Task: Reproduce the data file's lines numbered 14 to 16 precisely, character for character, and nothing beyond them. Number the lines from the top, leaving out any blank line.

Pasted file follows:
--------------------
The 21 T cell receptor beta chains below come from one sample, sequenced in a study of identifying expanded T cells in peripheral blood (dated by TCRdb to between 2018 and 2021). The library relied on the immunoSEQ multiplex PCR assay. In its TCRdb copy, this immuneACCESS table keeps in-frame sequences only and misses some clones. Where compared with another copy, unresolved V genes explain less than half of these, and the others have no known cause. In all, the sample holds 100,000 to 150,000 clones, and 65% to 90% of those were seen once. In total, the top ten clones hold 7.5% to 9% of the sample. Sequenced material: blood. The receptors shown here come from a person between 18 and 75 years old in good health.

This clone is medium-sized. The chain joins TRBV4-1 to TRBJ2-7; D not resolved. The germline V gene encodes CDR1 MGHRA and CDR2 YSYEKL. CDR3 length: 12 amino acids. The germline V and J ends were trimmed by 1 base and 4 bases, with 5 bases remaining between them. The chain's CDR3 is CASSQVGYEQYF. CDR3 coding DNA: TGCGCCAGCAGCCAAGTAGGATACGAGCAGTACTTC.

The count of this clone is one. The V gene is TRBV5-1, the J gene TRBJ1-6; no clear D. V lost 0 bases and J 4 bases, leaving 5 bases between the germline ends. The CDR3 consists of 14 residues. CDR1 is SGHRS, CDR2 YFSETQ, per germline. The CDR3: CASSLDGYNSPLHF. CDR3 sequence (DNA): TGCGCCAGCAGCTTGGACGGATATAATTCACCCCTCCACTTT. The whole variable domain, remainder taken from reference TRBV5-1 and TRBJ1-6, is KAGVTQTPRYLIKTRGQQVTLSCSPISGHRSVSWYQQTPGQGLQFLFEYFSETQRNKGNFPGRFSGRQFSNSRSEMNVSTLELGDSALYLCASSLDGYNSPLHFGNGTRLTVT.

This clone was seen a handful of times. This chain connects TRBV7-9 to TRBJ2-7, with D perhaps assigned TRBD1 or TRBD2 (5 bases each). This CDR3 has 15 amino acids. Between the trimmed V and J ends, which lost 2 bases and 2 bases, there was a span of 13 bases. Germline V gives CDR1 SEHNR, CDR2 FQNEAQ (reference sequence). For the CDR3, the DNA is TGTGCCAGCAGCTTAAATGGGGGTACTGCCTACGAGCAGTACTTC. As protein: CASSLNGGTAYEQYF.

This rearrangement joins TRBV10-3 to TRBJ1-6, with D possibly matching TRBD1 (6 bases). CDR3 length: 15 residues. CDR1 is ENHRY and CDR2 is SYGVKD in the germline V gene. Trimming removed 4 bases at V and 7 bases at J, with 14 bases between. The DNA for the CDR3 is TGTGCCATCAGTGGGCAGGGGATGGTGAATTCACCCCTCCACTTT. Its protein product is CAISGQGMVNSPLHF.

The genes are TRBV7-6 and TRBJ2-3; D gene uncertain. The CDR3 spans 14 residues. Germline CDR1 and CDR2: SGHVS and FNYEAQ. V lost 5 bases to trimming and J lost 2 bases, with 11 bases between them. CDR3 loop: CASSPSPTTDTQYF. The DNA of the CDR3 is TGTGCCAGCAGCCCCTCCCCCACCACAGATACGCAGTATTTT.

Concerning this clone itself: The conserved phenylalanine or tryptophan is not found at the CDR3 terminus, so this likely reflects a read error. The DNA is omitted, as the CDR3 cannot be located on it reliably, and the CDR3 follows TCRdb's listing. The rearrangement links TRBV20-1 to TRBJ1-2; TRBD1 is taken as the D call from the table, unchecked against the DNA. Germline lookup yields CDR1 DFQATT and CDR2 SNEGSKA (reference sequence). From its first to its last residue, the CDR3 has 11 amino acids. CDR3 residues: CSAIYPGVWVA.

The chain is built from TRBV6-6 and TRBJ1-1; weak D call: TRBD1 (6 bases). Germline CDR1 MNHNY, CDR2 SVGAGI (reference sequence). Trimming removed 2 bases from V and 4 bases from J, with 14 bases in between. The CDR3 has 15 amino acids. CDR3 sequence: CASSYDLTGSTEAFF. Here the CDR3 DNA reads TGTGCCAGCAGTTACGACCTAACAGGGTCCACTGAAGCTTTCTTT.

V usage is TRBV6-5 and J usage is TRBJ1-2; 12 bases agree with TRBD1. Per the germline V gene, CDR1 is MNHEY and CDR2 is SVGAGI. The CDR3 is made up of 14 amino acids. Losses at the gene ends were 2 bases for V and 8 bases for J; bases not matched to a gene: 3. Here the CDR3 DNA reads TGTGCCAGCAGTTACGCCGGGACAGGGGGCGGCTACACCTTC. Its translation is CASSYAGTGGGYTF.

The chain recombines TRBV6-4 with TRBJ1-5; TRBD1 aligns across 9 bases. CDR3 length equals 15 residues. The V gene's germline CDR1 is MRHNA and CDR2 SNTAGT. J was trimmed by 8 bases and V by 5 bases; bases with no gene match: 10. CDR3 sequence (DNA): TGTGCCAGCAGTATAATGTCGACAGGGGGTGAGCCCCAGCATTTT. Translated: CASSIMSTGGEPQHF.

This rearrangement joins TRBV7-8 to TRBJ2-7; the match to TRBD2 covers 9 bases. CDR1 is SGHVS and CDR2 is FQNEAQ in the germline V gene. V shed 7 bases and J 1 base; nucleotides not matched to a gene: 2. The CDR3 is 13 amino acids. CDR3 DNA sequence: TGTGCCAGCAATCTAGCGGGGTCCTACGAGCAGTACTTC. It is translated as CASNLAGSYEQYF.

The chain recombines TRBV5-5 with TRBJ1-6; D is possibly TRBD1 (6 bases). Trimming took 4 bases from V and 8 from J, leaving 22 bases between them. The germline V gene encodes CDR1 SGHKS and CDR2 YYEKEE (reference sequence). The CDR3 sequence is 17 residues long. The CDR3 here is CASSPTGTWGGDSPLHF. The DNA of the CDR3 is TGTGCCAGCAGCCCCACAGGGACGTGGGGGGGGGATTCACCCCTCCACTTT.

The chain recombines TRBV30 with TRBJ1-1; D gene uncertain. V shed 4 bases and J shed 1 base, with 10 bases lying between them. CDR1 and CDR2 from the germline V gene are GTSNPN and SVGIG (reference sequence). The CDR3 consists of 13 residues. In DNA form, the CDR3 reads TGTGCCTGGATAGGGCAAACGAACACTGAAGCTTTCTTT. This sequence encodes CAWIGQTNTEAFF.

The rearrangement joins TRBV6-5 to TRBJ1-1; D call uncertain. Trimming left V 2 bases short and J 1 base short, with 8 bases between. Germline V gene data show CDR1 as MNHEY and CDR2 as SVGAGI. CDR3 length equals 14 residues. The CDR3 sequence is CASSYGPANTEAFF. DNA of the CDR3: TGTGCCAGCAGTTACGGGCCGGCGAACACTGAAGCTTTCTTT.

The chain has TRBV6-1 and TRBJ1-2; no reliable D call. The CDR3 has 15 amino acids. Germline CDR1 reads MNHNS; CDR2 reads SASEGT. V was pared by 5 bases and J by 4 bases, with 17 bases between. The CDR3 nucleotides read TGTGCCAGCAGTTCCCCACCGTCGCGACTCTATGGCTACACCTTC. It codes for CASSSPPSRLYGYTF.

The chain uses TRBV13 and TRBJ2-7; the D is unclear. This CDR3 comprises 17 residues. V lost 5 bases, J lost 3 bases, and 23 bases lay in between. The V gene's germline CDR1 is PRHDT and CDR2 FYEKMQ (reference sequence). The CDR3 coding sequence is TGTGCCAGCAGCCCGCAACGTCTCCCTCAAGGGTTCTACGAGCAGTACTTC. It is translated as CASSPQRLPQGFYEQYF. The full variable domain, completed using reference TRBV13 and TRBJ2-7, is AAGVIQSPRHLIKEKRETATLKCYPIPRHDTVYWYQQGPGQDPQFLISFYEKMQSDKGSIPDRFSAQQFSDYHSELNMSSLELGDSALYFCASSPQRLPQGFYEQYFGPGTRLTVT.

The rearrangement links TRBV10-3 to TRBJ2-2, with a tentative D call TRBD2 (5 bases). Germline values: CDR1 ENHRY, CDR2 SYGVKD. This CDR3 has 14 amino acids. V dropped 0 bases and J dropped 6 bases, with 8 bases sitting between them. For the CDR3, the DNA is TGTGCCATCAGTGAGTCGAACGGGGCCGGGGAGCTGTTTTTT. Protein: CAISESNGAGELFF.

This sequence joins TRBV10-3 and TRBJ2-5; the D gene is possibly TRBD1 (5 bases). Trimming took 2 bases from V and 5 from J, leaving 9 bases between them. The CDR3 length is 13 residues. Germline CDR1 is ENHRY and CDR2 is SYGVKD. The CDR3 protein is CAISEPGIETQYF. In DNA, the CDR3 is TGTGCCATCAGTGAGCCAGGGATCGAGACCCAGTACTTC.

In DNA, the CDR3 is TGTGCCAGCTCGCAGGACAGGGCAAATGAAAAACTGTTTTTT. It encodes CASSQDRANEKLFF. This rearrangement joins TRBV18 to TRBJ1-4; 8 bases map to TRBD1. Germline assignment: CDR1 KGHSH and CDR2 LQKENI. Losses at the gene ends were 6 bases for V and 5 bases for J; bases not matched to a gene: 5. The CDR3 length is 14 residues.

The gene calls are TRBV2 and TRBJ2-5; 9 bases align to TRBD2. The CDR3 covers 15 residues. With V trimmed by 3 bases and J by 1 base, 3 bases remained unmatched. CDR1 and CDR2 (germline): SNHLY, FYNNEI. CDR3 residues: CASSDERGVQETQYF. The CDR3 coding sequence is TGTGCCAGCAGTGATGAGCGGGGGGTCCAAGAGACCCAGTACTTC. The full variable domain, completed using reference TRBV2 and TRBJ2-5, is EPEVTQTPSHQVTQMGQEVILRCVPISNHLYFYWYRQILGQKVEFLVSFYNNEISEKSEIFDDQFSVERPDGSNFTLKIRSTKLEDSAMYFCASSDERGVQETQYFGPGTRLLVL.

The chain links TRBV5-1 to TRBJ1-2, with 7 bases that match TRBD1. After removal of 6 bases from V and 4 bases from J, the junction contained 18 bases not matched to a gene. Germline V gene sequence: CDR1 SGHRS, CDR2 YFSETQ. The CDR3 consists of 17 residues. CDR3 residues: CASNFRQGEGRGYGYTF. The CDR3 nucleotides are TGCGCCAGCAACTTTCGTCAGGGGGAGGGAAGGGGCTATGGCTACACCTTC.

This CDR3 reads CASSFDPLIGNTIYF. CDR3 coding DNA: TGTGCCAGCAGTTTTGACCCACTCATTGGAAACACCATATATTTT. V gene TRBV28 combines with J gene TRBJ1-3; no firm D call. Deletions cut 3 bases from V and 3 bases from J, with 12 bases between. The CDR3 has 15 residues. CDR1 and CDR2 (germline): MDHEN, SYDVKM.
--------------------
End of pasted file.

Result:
The rearrangement joins TRBV6-5 to TRBJ1-1; D call uncertain. Trimming left V 2 bases short and J 1 base short, with 8 bases between. Germline V gene data show CDR1 as MNHEY and CDR2 as SVGAGI. CDR3 length equals 14 residues. The CDR3 sequence is CASSYGPANTEAFF. DNA of the CDR3: TGTGCCAGCAGTTACGGGCCGGCGAACACTGAAGCTTTCTTT.

The chain has TRBV6-1 and TRBJ1-2; no reliable D call. The CDR3 has 15 amino acids. Germline CDR1 reads MNHNS; CDR2 reads SASEGT. V was pared by 5 bases and J by 4 bases, with 17 bases between. The CDR3 nucleotides read TGTGCCAGCAGTTCCCCACCGTCGCGACTCTATGGCTACACCTTC. It codes for CASSSPPSRLYGYTF.

The chain uses TRBV13 and TRBJ2-7; the D is unclear. This CDR3 comprises 17 residues. V lost 5 bases, J lost 3 bases, and 23 bases lay in between. The V gene's germline CDR1 is PRHDT and CDR2 FYEKMQ (reference sequence). The CDR3 coding sequence is TGTGCCAGCAGCCCGCAACGTCTCCCTCAAGGGTTCTACGAGCAGTACTTC. It is translated as CASSPQRLPQGFYEQYF. The full variable domain, completed using reference TRBV13 and TRBJ2-7, is AAGVIQSPRHLIKEKRETATLKCYPIPRHDTVYWYQQGPGQDPQFLISFYEKMQSDKGSIPDRFSAQQFSDYHSELNMSSLELGDSALYFCASSPQRLPQGFYEQYFGPGTRLTVT.